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The Lost Stones by Paul Rimmasch
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The Lost Stones

by Paul Rimmasch

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3.5/5
You know how long it took me to read this book? A very long time! Is it because it was bad? NO. The topic was simply so fascinating I kept spending a lot of time online researching it :D

That's the strong part of this book - it's unique topic, because let's face it: how often a blogger like me will read an archaeological conspiracy involving lost civilisations and their ancient technologies, The Book of Mormon and evil corporations covering up the research into alternative sources of energies? Not very often.

Although the theme of covering up the vital energy research and deliberate slowing down of progress is not new. Zeitgeist and The Age of Stupid certainly talked a lot about this topic.

Despite the great ideas, the book suffers from a lot of info dumps and weak characterisation, and unfortunately I could not connect with the main characters and believe in their attraction to each other. A lot of my questions about the characters themselves like John Byrd, for example, were not answered. Ammon was unevenly paced, making silly mistakes one moment and reaching insightful conclusions another moment. Sariah left me pretty puzzled as well.

Perhaps more time should have been given to the characters' backgrounds to make them feel more alive. There is more potential for a good movie akin to National Treasure in this book, than for an actual in debt novel. I'm sorry to say that I did not like it so much as I highly praised it for its very valuable footnotes. Does it make any sense? ( )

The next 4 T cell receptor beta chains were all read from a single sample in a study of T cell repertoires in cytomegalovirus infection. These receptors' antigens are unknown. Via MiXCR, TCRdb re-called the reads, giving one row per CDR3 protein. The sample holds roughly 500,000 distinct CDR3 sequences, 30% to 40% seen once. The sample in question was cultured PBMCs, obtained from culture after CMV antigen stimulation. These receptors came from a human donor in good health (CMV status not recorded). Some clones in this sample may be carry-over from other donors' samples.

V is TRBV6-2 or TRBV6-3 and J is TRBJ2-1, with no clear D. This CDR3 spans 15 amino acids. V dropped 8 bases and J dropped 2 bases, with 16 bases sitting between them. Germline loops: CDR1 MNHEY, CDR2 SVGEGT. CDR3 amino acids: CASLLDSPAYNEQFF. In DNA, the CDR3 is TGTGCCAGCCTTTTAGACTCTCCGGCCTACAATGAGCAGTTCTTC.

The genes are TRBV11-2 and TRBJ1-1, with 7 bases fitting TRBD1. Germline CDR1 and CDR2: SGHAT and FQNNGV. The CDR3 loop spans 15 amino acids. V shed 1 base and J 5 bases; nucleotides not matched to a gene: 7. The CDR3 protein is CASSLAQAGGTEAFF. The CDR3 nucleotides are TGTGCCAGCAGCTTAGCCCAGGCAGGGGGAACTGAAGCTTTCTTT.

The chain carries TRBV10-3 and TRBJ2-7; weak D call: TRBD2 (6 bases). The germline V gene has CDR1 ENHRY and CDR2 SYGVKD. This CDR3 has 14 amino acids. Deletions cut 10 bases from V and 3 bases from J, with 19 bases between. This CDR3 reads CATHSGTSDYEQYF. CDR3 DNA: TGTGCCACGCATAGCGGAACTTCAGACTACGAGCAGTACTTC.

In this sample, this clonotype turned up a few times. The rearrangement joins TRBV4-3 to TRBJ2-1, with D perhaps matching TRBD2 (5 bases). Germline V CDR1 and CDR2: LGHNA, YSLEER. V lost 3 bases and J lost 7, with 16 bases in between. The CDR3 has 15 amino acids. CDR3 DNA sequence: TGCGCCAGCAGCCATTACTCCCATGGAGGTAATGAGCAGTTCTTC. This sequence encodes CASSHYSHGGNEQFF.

kara-karina | Nov 20, 2015 |
This is a very interesting book. I was impressed with the amount of research that Paul Rimmasch underwent to delve into the lost and hidden world of LDS Book of Mormon relics.

Ammon is a student at BYU. An innocent question in a religious class leads him on an unexpected journey. The archaeologist, John, who is helping him find the answers to his question is taken as hostage in Mexico. He teems up with John's daughter to liberate him. From there they visit many interesting places and are chased by an assassin.

This is a quick and easy read. It is interesting. If you love books that put together clues to find hidden treasure, this book would have appeal. It is written from an LDS perspective, but doesn't preach. He documents his sources at the end of the book. ( )
  Bookworm_Lisa | Sep 11, 2012 |
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